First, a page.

4 Ways that Churches Can Help Special Needs Families
The body of Christ is made up of several parts, and according to 1 Corinthians 12:12–27, “God has positioned each member in the body exactly as he wants it to be” (v 18). God has a place for everyone of us in the body, which we are all a part of. Although unintentional, churches frequently fall short in providing assistance to those with special needs, which prevents the body as a whole from functioning properly. The body’s components that appear to be weaker are actually the ones we can’t live without, according to verses 22 and 26, and if one portion suffers, every part suffers along with it. Every part rejoices when one portion is appreciated. The shared delight of the body functioning as a whole is something that our churches, communities, kids, and we as adults are all missing out on. We are suffering as a result of the underrepresentation of people with special needs in our churches, and we must address this out of love.
Being the mother of a child who has multiple disabilities, I can speak from personal experience when I say that it is truly beautiful—and regrettably uncommon—to attend a church where we feel like our son’s needs are accepted and not an interruption, where we are not a burden, and where the childcare staff are aware of delays and accommodating with him. Creating a diverse culture is the key to fully integrating people with special needs and disabilities within the church. It will work, but it will require some time, talk, and deliberate practice. The finest place for people to feel loved and welcomed is in a church. Here are four doable measures to take if creating or expanding a space where individuals with all needs are accepted and included is on your heart:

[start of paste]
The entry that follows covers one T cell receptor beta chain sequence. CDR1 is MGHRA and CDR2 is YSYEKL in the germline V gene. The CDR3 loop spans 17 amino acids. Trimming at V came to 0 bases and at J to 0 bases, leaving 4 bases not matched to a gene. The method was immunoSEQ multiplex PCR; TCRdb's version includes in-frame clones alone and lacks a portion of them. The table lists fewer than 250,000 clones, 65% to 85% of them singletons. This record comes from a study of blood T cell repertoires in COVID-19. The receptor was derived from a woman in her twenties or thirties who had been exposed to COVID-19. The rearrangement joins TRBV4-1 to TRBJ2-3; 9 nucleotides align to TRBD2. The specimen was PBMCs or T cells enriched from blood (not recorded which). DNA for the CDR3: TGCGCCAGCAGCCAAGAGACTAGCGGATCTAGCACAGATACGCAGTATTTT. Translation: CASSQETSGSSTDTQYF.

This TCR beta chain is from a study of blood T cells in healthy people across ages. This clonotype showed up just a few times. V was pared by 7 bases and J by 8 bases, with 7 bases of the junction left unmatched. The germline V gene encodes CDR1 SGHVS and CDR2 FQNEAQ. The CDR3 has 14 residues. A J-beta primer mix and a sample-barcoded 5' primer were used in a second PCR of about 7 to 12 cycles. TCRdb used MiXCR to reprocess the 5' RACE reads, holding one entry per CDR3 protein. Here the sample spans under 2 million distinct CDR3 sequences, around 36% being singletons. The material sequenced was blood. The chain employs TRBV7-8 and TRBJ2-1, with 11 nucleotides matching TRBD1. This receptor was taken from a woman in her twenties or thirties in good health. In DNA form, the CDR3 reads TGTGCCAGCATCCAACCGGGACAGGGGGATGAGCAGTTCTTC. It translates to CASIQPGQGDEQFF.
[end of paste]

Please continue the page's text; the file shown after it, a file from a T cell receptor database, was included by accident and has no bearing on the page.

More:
4 Ways Churches Can Support Families with Special Needs
The first step that churches must do in order to assist families with special needs is to embrace them as full members of the congregation. This seems simple, but the absence of special needs in our churches suggests it is not taking place. Nearly all Protestant churchgoers questioned, according to Lifeway Research, think that a person with a handicap would feel welcome in their church, yet less than one-third of those congregations provide seminars or events expressly for individuals with disabilities.
We need to normalize the presence of all types of God’s children in our churches, including those who scream, rock, drool, wear headphones, or use medical devices. Those without distinct requirements must be prepared to lend a hand when necessary in a loving and respectful manner, treating everyone with dignity. All persons should be welcomed, shown unconditional love, integrated into partnerships, and involved in all activities.